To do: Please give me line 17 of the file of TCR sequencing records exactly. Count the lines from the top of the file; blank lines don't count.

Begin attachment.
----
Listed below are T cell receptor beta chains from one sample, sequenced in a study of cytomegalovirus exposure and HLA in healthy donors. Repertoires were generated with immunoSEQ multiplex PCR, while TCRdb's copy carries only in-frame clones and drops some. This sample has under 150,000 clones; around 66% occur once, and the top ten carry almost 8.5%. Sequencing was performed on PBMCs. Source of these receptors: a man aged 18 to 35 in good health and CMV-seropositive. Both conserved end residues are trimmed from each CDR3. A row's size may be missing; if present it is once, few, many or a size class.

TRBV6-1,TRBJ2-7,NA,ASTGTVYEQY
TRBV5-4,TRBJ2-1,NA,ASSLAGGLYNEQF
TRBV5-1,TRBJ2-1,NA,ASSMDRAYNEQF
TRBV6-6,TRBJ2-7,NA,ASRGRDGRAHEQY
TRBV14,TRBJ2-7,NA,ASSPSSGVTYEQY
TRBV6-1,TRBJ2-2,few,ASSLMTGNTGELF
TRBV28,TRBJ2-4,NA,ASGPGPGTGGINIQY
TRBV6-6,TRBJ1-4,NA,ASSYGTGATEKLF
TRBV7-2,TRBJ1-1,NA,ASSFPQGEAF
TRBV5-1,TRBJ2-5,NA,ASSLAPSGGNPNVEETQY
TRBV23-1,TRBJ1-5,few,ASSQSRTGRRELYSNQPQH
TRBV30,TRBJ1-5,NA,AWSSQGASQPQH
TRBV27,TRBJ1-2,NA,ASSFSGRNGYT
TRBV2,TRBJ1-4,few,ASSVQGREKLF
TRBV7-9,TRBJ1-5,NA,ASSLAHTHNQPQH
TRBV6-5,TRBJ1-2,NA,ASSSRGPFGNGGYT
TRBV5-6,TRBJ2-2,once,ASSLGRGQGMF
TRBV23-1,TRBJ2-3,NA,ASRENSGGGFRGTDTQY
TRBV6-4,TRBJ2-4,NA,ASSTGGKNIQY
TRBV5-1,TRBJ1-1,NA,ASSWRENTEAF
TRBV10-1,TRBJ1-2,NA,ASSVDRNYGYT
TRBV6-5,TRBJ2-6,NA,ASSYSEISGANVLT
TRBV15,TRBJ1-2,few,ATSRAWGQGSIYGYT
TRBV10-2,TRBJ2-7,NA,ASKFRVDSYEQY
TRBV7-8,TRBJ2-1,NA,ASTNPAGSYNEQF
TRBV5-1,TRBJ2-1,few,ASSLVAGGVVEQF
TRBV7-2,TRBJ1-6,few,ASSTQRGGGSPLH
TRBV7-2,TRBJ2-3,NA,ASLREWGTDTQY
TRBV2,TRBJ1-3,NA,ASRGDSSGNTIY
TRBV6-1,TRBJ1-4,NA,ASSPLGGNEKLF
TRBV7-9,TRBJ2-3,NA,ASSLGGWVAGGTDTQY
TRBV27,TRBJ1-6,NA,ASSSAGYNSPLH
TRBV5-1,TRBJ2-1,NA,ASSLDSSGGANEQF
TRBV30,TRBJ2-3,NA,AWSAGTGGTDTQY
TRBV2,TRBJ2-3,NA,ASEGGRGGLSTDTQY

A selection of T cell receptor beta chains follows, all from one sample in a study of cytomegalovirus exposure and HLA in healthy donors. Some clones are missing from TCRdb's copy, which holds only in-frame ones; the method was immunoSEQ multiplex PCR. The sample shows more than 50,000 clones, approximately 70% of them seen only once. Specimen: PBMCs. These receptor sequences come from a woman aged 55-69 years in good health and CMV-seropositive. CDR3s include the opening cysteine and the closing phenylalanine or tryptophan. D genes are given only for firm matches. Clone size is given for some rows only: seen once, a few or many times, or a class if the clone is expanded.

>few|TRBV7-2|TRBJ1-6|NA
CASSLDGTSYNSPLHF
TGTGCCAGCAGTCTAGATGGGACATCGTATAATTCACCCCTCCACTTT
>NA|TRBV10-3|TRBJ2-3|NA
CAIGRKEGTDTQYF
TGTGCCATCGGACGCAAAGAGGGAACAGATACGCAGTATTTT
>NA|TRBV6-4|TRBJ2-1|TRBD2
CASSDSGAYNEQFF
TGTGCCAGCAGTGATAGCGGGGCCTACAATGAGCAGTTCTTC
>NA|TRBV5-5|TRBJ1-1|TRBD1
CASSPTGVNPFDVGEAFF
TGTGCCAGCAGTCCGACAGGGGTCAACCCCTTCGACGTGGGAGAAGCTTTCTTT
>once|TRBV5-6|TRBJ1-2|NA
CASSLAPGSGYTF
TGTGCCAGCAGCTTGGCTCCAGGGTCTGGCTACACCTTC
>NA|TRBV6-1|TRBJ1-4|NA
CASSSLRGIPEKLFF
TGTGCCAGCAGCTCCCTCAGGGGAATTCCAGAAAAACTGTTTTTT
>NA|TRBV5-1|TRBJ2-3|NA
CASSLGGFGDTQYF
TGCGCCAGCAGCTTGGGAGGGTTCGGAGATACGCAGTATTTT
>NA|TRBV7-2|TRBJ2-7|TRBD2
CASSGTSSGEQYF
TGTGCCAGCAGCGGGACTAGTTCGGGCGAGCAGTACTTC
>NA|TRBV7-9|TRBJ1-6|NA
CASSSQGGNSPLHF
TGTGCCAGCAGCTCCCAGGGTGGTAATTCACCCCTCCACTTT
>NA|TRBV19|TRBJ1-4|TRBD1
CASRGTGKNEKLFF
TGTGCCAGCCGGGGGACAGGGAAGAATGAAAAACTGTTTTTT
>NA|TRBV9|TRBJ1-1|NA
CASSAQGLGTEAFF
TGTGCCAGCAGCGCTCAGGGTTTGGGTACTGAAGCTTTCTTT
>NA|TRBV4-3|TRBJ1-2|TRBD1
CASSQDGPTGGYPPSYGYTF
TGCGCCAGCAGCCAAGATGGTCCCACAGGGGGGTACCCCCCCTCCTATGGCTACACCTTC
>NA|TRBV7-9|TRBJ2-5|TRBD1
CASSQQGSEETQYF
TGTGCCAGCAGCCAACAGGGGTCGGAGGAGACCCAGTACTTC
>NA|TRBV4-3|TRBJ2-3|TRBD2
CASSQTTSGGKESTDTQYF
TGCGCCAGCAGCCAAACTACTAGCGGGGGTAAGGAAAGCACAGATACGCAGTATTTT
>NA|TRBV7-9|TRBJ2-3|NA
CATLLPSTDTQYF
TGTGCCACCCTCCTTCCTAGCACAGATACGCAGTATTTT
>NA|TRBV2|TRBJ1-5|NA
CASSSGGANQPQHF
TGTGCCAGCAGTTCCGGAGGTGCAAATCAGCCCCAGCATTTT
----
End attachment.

TRBV6-5,TRBJ1-2,NA,ASSSRGPFGNGGYT